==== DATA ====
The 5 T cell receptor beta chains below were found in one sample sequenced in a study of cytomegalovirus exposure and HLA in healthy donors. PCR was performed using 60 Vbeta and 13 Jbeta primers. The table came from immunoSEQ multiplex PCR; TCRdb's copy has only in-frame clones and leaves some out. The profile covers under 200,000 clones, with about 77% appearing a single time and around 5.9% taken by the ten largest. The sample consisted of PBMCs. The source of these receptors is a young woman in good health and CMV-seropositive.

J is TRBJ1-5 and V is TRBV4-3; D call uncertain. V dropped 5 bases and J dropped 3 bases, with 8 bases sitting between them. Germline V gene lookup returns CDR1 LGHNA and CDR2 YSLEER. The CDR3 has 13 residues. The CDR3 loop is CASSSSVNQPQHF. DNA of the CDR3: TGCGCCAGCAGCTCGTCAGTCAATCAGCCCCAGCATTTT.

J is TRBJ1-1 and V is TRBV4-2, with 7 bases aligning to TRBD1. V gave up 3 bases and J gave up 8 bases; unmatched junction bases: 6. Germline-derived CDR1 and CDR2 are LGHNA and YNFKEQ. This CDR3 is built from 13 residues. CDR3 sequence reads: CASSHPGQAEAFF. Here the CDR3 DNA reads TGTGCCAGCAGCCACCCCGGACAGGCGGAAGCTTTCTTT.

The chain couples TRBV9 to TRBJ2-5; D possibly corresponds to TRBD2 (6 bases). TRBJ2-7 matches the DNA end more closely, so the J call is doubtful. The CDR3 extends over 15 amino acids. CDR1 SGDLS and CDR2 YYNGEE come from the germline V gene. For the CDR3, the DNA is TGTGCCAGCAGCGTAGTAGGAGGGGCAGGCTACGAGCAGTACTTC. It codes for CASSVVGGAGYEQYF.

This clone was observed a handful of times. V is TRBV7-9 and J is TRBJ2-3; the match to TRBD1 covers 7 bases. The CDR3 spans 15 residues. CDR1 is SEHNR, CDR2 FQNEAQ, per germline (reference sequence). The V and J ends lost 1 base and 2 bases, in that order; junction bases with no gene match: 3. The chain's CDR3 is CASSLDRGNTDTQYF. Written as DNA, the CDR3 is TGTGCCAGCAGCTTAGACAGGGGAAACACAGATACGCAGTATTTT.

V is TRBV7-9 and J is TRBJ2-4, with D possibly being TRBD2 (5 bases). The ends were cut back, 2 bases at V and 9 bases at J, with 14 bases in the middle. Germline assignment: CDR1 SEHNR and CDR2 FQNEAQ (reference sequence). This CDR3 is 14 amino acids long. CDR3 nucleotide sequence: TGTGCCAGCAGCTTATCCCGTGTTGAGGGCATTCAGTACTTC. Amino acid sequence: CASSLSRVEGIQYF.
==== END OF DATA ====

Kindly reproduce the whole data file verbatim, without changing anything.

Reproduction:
The 5 T cell receptor beta chains below were found in one sample sequenced in a study of cytomegalovirus exposure and HLA in healthy donors. PCR was performed using 60 Vbeta and 13 Jbeta primers. The table came from immunoSEQ multiplex PCR; TCRdb's copy has only in-frame clones and leaves some out. The profile covers under 200,000 clones, with about 77% appearing a single time and around 5.9% taken by the ten largest. The sample consisted of PBMCs. The source of these receptors is a young woman in good health and CMV-seropositive.

J is TRBJ1-5 and V is TRBV4-3; D call uncertain. V dropped 5 bases and J dropped 3 bases, with 8 bases sitting between them. Germline V gene lookup returns CDR1 LGHNA and CDR2 YSLEER. The CDR3 has 13 residues. The CDR3 loop is CASSSSVNQPQHF. DNA of the CDR3: TGCGCCAGCAGCTCGTCAGTCAATCAGCCCCAGCATTTT.

J is TRBJ1-1 and V is TRBV4-2, with 7 bases aligning to TRBD1. V gave up 3 bases and J gave up 8 bases; unmatched junction bases: 6. Germline-derived CDR1 and CDR2 are LGHNA and YNFKEQ. This CDR3 is built from 13 residues. CDR3 sequence reads: CASSHPGQAEAFF. Here the CDR3 DNA reads TGTGCCAGCAGCCACCCCGGACAGGCGGAAGCTTTCTTT.

The chain couples TRBV9 to TRBJ2-5; D possibly corresponds to TRBD2 (6 bases). TRBJ2-7 matches the DNA end more closely, so the J call is doubtful. The CDR3 extends over 15 amino acids. CDR1 SGDLS and CDR2 YYNGEE come from the germline V gene. For the CDR3, the DNA is TGTGCCAGCAGCGTAGTAGGAGGGGCAGGCTACGAGCAGTACTTC. It codes for CASSVVGGAGYEQYF.

This clone was observed a handful of times. V is TRBV7-9 and J is TRBJ2-3; the match to TRBD1 covers 7 bases. The CDR3 spans 15 residues. CDR1 is SEHNR, CDR2 FQNEAQ, per germline (reference sequence). The V and J ends lost 1 base and 2 bases, in that order; junction bases with no gene match: 3. The chain's CDR3 is CASSLDRGNTDTQYF. Written as DNA, the CDR3 is TGTGCCAGCAGCTTAGACAGGGGAAACACAGATACGCAGTATTTT.

V is TRBV7-9 and J is TRBJ2-4, with D possibly being TRBD2 (5 bases). The ends were cut back, 2 bases at V and 9 bases at J, with 14 bases in the middle. Germline assignment: CDR1 SEHNR and CDR2 FQNEAQ (reference sequence). This CDR3 is 14 amino acids long. CDR3 nucleotide sequence: TGTGCCAGCAGCTTATCCCGTGTTGAGGGCATTCAGTACTTC. Amino acid sequence: CASSLSRVEGIQYF.